Kaua‘i activists talk trash, recyclables, as island’s only landfill maxes out
December 16, 2022, 6:30 AM HST
It’s likely most people are not preoccupied by their garbage. But on Kaua‘i, folks may have no choice but to talk trash. The island’s only landfill is running out of space for the 500,000 pounds of solid waste it receives each day.
At current rates, the landfill, located in Kekaha on Kaua‘i’s West Side, will reach maximum capacity by January 2027 – just five years from now. A proposed vertical expansion would push that milestone to mid-2030.
Newly-reelected Mayor Derek Kawakami, during his Dec. 1 inauguration, labeled the challenge his administration’s “first and foremost” priority.
“Our landfill is living on borrowed time,” he told the crowd at Kaua‘i War Memorial Convention Hall in Līhuʻe. “We will be working together with our solid waste team, community members and stakeholders to site a new landfill. This is a monumental undertaking, but we are up to the task. We have no time to waste.”
Some of those community members discussed possible solutions during the virtual Kaua‘i Climate Action Forum held Wednesday night.
The meeting was the latest in a regularly-scheduled series organized by local environmental groups Zero Waste Kaua‘i, Kaua‘i Climate Action Coalition and Surfrider Kaua‘i. Guest speakers included Pennsylvania and Washington, D.C.-based energy activist Mike Ewall and “Dump Doctor” John Harder, who served as Kaua‘i county’s first-ever solid waste coordinator in the late 1980s and early ’90s.
Ewall founded and directs the national Energy Justice Network, which puts landfills — alongside coal and gas power plants, nuclear power plants, incinerators, ethanol plants and medical waste facilities — on its list of opposed industries.
But Ewall believes a new landfill, which will likely be sited next to the current landfill, is Kaua‘i’s best option.
“No one likes landfills. No one here, especially me, is saying landfills are good,” he said. “But we know that they’re less harmful than burning [waste] first and putting ash in landfills.”
Ewall was referring to so-called “waste-to-energy” infrastructure floated by County policymakers in the past. The process, which produces electricity through the burning of solid waste, is undoubtedly controversial: Opponents slammed the method as inefficient and polluting, when it cropped up in Kaua‘i’s latest Integrated Solid Waste Management Plan.
Some county officials also are not fans of the process. County Councilmember Luke Evslin said he was “obviously … incredibly skeptical” of waste-to-energy when voting to adopt the Integrated Solid Waste Management Plan in December 2021.
Ewall himself eschews the term waste-to-energy, which he says is scientifically invalid.
“No one turns matter into energy without a nuclear reaction,” he said Wednesday night. “That’s not what they do with trash incinerators.”
The ash created by these incinerators represents a key part of Ewall’s opposition to waste-to-energy.
“For example, take this phone in my hand. If you toss it in the landfill, it’s going to be very hard for the toxic metals in here … to get to me in a way that I can breathe, eat or drink it,” he said. “However, if you burn [the phone], instantly some of it is now in the air.”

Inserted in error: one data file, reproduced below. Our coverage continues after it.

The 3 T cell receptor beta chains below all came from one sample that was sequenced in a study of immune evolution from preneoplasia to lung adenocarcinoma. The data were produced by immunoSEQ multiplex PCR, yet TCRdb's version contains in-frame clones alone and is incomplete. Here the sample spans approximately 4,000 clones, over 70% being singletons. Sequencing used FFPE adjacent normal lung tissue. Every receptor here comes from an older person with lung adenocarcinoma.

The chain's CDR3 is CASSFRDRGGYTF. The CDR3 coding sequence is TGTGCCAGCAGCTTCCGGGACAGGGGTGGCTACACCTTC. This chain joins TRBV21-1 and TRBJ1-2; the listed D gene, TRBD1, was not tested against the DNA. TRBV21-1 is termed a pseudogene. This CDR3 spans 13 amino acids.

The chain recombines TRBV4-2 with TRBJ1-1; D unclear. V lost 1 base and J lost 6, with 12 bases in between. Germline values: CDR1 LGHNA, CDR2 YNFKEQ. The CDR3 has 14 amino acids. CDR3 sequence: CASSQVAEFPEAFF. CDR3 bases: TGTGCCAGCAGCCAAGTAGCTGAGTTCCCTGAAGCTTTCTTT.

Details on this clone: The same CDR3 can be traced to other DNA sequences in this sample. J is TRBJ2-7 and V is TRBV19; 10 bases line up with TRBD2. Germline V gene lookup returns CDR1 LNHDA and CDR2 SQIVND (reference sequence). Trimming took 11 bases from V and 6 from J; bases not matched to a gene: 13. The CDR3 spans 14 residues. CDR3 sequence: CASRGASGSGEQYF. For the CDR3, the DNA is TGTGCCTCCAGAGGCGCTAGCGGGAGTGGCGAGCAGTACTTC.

The remaining ash also can more easily pollute the world around it, Ewall continued, noting many people take issue with landfills’ lengthy footprints.
“People think, ‘Well, a landfill is going to stay there forever. That’s a horrible thing,'” he said. “In reality, having a landfill – where the stuff actually stays there forever and stays put – is good when you compare it to gasifying and putting [waste] into the atmosphere where you’re instantly causing global warming problems, health problems and other pollution.”
The night’s other speaker, “Dump Doctor” Harder, echoed Ewall’s opposition to waste-to-energy.
While Harder did not discuss the future of Kaua‘i’s landfill directly, he did offer plenty of suggestions to improve Kaua‘i’s overall solid waste management system.
He also credited the county for certain successes.
“We’re doing pretty good with a diversion rate close to 45%,” Harder said, referring to programs such as green-waste recycling, which divert certain waste products from the Kekaha landfill. “We’re doing a lot better than most communities our size, especially considering our demographics and geographic isolation.”
Harder is more than Kaua‘i’s first solid waste coordinator. He helmed solid-waste management programs for the County of Maui, the Hawaii State Department of Health and the Commonwealth of the Northern Marianas Islands prior to his retirement in 2008.
So, what’s the Dump Doctor’s prescription for Kaua‘i?
“We’re doing extremely well with some of the easy stuff, but we’re nowhere near our potential in areas that require a bit more leadership and infrastructure,” he said. “In the short term, we need to focus on improving and expanding the existing [green waste] drop-off network and increasing business participation in recycling.
“Our diversion of the primary elements targeted by most traditional recycling systems – paper cans and bottles – falls far short of its potential,” Harder continued. “To improve participation and volumes will require significantly increasing county staff and funding dedicated education, outreach and infrastructure improvement.”
A recording of Wednesday’s Kaua‘i Climate Action Forum, which also included slide presentations and speculation regarding the potential for federal funding of an on-island materials recovery facility to process local recyclables, will be posted to Zero Waste Kaua‘i’s Facebook page and Vimeo channel.